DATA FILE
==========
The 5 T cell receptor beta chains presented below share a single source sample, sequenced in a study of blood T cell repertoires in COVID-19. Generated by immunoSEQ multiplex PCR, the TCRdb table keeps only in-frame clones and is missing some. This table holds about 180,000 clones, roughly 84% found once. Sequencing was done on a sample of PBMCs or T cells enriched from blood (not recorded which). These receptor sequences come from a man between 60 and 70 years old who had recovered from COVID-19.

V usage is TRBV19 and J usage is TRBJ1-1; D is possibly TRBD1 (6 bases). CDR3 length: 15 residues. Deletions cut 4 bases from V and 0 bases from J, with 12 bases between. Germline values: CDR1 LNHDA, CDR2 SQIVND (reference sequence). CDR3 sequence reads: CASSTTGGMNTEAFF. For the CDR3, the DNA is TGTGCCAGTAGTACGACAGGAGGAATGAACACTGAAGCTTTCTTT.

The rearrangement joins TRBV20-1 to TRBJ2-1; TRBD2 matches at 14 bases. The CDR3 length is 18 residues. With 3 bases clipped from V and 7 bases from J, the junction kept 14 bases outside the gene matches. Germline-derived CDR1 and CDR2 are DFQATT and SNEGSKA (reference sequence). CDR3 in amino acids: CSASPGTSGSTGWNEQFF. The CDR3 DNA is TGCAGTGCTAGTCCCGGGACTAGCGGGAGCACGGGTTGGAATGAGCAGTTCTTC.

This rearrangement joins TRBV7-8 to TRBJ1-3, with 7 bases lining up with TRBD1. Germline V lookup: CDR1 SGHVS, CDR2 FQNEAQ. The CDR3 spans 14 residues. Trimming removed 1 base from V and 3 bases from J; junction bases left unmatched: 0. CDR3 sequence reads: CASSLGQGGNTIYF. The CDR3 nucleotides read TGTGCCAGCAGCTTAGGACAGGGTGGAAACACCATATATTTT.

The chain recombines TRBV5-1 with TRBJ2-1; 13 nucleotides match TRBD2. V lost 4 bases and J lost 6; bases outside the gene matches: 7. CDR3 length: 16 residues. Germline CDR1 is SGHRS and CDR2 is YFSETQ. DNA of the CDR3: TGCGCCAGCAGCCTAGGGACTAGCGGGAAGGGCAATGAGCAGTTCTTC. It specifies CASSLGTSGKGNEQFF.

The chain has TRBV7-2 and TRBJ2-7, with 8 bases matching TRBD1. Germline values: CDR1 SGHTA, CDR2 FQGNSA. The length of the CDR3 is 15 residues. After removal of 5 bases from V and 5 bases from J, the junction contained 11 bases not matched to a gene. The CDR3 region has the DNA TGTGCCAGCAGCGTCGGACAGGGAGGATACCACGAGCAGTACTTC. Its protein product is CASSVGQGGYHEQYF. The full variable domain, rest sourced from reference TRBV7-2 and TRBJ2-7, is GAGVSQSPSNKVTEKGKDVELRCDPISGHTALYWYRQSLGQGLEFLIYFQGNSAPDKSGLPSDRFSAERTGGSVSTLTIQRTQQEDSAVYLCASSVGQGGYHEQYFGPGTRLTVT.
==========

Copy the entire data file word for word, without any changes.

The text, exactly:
The 5 T cell receptor beta chains presented below share a single source sample, sequenced in a study of blood T cell repertoires in COVID-19. Generated by immunoSEQ multiplex PCR, the TCRdb table keeps only in-frame clones and is missing some. This table holds about 180,000 clones, roughly 84% found once. Sequencing was done on a sample of PBMCs or T cells enriched from blood (not recorded which). These receptor sequences come from a man between 60 and 70 years old who had recovered from COVID-19.

V usage is TRBV19 and J usage is TRBJ1-1; D is possibly TRBD1 (6 bases). CDR3 length: 15 residues. Deletions cut 4 bases from V and 0 bases from J, with 12 bases between. Germline values: CDR1 LNHDA, CDR2 SQIVND (reference sequence). CDR3 sequence reads: CASSTTGGMNTEAFF. For the CDR3, the DNA is TGTGCCAGTAGTACGACAGGAGGAATGAACACTGAAGCTTTCTTT.

The rearrangement joins TRBV20-1 to TRBJ2-1; TRBD2 matches at 14 bases. The CDR3 length is 18 residues. With 3 bases clipped from V and 7 bases from J, the junction kept 14 bases outside the gene matches. Germline-derived CDR1 and CDR2 are DFQATT and SNEGSKA (reference sequence). CDR3 in amino acids: CSASPGTSGSTGWNEQFF. The CDR3 DNA is TGCAGTGCTAGTCCCGGGACTAGCGGGAGCACGGGTTGGAATGAGCAGTTCTTC.

This rearrangement joins TRBV7-8 to TRBJ1-3, with 7 bases lining up with TRBD1. Germline V lookup: CDR1 SGHVS, CDR2 FQNEAQ. The CDR3 spans 14 residues. Trimming removed 1 base from V and 3 bases from J; junction bases left unmatched: 0. CDR3 sequence reads: CASSLGQGGNTIYF. The CDR3 nucleotides read TGTGCCAGCAGCTTAGGACAGGGTGGAAACACCATATATTTT.

The chain recombines TRBV5-1 with TRBJ2-1; 13 nucleotides match TRBD2. V lost 4 bases and J lost 6; bases outside the gene matches: 7. CDR3 length: 16 residues. Germline CDR1 is SGHRS and CDR2 is YFSETQ. DNA of the CDR3: TGCGCCAGCAGCCTAGGGACTAGCGGGAAGGGCAATGAGCAGTTCTTC. It specifies CASSLGTSGKGNEQFF.

The chain has TRBV7-2 and TRBJ2-7, with 8 bases matching TRBD1. Germline values: CDR1 SGHTA, CDR2 FQGNSA. The length of the CDR3 is 15 residues. After removal of 5 bases from V and 5 bases from J, the junction contained 11 bases not matched to a gene. The CDR3 region has the DNA TGTGCCAGCAGCGTCGGACAGGGAGGATACCACGAGCAGTACTTC. Its protein product is CASSVGQGGYHEQYF. The full variable domain, rest sourced from reference TRBV7-2 and TRBJ2-7, is GAGVSQSPSNKVTEKGKDVELRCDPISGHTALYWYRQSLGQGLEFLIYFQGNSAPDKSGLPSDRFSAERTGGSVSTLTIQRTQQEDSAVYLCASSVGQGGYHEQYFGPGTRLTVT.